-Hi, do you know if there is any place in New York that can distress my jeans or make them more distressed?
-These winters in NYC have taken a beating on my down jacket. It's starting to fray at the seams and feathers are flying loose. Is there such thing as a "down jacket repair kit" - or are these places I can go to get my jacket fixed?
Since these questions about fixing, tailoring, and distressing clothes seemed somewhat similar to Ask Gothamist, we thought we'd answer them all at once.
We have a number of slim and shorter male friends who complain about shirts being too big. Many of them have found that shirts from European designers have a better fit for them, as European men tend to be slimmer than Americans and like their clothes to be more fitted. For inexpensive shirts, look for stores with a European origin, like H&M, Mexx, or Zara. One man we know who is on the slim side got a dress shirt at j.crew recently and loved the fit (we know many Ask Gothamist readers hate to shop at retail chains, so by all means feel free to post non-inflammatory comments on where to get reasonably priced, tailored men's shirts at other places in the city). Another option would be to try your own hand at taking in your shirts - you can get a brand-new sewing machine for about $99 (or the cost of a few visits to the tailor). You can invest in some sewing lessons or books on how to tailor. Of course this will take more time and effort, but in the long run, you'll save money and have shirts that fit you perfectly.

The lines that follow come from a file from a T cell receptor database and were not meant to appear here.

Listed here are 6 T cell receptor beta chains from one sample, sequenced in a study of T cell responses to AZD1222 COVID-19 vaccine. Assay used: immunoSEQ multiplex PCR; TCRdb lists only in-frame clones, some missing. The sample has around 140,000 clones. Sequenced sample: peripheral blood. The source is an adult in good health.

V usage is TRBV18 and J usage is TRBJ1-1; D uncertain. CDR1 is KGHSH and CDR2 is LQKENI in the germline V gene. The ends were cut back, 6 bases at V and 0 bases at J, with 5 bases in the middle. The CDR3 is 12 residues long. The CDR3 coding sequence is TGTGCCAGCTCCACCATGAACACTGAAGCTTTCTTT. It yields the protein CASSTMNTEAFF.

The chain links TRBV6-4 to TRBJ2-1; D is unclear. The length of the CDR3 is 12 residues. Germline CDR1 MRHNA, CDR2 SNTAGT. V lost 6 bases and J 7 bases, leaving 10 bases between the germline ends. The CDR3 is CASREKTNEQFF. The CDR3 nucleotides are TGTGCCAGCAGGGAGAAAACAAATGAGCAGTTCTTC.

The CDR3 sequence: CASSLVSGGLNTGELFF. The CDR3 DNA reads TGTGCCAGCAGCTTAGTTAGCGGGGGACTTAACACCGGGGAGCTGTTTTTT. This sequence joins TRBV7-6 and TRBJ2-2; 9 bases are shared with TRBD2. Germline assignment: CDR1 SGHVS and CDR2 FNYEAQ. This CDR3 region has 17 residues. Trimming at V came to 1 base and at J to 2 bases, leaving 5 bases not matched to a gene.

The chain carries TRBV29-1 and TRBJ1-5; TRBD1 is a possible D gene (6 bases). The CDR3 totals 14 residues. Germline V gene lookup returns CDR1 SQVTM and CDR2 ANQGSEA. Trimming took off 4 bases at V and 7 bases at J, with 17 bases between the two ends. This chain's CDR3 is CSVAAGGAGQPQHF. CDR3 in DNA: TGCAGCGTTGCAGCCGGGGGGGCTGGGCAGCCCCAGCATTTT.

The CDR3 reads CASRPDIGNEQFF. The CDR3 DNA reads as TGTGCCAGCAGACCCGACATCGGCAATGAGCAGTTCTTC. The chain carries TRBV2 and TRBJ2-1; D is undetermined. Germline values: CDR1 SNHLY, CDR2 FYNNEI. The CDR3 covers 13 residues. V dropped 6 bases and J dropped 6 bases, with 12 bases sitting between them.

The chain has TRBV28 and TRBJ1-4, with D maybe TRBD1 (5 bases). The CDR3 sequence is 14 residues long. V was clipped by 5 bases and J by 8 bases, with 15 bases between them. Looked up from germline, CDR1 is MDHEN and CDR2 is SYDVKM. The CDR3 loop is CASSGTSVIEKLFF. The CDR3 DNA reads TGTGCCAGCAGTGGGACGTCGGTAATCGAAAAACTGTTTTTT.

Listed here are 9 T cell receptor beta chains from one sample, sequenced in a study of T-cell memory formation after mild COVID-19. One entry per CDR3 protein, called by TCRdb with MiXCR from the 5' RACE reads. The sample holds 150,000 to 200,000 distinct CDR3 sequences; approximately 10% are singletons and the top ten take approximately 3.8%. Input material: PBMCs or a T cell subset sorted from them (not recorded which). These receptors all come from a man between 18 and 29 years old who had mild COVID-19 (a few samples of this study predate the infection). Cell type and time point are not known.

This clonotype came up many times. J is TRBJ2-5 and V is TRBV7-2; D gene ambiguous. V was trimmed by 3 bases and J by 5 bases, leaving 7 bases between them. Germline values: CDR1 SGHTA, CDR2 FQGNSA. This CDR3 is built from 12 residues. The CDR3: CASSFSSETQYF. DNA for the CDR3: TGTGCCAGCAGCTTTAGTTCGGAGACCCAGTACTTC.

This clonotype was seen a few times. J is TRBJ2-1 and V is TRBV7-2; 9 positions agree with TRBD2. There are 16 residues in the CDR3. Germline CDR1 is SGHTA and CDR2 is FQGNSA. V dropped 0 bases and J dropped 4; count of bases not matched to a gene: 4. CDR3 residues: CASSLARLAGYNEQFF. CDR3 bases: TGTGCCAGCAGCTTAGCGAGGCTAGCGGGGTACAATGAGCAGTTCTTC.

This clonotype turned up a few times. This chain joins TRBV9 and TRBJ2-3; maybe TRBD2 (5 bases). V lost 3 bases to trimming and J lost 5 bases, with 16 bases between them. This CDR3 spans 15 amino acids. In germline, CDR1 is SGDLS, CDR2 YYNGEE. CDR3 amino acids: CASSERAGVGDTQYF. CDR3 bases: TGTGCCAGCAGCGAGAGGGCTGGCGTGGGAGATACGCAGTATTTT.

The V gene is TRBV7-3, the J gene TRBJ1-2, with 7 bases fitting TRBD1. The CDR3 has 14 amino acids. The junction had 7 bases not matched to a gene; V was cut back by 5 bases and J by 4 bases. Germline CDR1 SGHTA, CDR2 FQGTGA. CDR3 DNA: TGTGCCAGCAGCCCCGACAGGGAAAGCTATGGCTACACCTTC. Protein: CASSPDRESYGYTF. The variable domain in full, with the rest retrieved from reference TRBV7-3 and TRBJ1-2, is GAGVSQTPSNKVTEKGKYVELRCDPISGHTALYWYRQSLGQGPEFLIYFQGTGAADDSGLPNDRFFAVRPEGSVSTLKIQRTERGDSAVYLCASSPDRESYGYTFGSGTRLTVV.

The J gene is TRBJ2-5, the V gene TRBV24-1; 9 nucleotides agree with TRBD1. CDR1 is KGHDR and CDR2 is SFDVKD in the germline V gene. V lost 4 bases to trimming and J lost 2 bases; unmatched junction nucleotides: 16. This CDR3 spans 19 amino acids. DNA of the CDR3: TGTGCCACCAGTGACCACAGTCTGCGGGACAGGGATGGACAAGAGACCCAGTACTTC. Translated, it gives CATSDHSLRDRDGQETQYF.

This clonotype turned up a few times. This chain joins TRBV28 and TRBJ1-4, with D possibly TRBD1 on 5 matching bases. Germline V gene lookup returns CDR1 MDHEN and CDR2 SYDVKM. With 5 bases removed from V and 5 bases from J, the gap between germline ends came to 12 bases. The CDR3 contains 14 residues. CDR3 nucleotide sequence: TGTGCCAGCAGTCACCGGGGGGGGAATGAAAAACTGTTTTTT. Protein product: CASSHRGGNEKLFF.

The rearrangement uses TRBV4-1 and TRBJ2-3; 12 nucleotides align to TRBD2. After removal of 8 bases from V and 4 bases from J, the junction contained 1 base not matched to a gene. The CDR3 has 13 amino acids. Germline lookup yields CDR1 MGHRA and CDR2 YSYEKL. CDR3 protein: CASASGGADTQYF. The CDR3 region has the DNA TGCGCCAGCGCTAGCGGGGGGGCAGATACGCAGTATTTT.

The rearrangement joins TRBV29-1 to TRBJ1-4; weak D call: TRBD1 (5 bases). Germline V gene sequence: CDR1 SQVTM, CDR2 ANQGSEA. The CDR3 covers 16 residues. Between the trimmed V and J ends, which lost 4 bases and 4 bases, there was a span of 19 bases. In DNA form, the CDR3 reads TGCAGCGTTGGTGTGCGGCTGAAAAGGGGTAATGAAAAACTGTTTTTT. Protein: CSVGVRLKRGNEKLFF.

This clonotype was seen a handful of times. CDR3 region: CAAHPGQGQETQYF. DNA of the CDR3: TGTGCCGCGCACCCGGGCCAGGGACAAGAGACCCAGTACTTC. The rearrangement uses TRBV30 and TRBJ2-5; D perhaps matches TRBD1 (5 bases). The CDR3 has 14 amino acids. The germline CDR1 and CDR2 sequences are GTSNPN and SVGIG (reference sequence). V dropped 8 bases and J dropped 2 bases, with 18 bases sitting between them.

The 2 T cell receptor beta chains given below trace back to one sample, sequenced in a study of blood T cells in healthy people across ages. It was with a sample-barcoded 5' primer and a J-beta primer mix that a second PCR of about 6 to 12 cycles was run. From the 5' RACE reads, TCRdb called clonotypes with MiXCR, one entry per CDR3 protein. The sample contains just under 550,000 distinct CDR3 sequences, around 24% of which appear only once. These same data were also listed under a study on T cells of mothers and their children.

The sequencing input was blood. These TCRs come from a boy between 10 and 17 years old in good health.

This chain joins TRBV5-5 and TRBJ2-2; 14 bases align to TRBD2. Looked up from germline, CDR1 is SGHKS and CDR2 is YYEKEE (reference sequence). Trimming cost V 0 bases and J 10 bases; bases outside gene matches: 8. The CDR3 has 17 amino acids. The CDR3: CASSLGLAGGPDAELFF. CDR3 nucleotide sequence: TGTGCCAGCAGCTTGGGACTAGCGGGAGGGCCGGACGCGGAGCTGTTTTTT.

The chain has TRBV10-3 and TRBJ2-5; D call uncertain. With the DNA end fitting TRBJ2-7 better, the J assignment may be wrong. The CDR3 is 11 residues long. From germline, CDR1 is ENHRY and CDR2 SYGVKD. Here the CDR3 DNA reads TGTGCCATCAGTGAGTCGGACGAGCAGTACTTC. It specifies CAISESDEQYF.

Ask Gothamist is sure you could pay some fancypants place to distress your designer jeans, but this one is easy to do yourself. Wash the jeans a few times to get them nice and soft. Use something abrasive on spots where you want the jeans to look worn - sandpaper, a pumice stone, or a cheese grater should all do the trick, depending on the degree of distress you're after. Try using some bleach to lighten your jeans in places where they would naturally fade. Look at old jeans to see where they naturally distress. You might want to experiment on some older jeans first.
As for fixing your down jacket, we're sure just about any tailor in the city will fix it for you. But we don't think you need any sort of special kit to fix it yourself, other than a plain old sewing kit that you can find for a few dollars in just about any drugstore.
Got a question? Need advice? E-mail ask(at)gothamist(dot)com.